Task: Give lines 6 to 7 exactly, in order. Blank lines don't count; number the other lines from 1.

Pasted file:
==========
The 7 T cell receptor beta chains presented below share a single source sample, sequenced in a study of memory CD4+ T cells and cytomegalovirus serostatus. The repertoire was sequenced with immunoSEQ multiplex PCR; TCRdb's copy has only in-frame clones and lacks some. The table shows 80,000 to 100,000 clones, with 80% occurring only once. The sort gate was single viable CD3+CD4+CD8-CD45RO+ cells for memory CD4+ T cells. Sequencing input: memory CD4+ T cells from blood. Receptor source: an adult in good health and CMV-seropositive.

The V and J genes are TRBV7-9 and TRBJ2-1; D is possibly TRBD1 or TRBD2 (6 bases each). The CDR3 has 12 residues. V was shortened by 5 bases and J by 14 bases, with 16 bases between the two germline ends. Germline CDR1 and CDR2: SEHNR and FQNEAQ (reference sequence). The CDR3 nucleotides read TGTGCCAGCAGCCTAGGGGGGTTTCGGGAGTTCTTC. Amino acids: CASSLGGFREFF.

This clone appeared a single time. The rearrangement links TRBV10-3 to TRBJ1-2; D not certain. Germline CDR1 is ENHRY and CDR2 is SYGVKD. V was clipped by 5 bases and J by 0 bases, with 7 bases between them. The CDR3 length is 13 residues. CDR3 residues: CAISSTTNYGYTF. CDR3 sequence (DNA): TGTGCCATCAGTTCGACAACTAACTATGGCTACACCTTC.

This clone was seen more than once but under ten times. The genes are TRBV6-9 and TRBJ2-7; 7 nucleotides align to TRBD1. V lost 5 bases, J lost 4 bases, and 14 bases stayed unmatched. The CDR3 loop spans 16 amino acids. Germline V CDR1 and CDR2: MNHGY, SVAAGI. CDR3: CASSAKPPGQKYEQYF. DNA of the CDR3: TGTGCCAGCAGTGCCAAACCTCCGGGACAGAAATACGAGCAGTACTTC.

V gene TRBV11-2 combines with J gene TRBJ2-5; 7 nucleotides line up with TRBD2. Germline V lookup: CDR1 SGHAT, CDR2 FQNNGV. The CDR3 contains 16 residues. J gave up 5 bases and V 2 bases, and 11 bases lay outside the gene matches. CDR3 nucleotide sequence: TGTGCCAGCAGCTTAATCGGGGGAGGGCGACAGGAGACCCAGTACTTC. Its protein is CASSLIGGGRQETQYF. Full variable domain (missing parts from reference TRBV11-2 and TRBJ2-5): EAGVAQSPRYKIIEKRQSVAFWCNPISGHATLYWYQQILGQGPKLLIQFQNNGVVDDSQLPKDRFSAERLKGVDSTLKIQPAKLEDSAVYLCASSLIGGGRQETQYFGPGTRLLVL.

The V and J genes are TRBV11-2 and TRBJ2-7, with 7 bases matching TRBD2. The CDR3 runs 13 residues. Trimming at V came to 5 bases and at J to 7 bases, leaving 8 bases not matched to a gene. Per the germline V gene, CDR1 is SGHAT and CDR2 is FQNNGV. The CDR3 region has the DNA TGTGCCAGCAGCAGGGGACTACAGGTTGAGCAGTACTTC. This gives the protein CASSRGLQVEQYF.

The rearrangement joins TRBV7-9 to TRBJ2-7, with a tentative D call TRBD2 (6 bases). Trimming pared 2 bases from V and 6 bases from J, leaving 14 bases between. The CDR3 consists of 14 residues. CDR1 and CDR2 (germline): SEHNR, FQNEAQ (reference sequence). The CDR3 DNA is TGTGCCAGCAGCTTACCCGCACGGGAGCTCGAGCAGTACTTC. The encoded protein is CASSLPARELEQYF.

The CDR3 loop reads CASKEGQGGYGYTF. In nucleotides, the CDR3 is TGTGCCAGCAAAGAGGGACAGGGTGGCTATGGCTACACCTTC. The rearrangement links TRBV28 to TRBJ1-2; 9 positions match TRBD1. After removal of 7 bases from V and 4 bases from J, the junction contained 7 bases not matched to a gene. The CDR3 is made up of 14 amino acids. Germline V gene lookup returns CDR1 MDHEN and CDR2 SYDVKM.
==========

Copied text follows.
The V and J genes are TRBV11-2 and TRBJ2-7, with 7 bases matching TRBD2. The CDR3 runs 13 residues. Trimming at V came to 5 bases and at J to 7 bases, leaving 8 bases not matched to a gene. Per the germline V gene, CDR1 is SGHAT and CDR2 is FQNNGV. The CDR3 region has the DNA TGTGCCAGCAGCAGGGGACTACAGGTTGAGCAGTACTTC. This gives the protein CASSRGLQVEQYF.

The rearrangement joins TRBV7-9 to TRBJ2-7, with a tentative D call TRBD2 (6 bases). Trimming pared 2 bases from V and 6 bases from J, leaving 14 bases between. The CDR3 consists of 14 residues. CDR1 and CDR2 (germline): SEHNR, FQNEAQ (reference sequence). The CDR3 DNA is TGTGCCAGCAGCTTACCCGCACGGGAGCTCGAGCAGTACTTC. The encoded protein is CASSLPARELEQYF.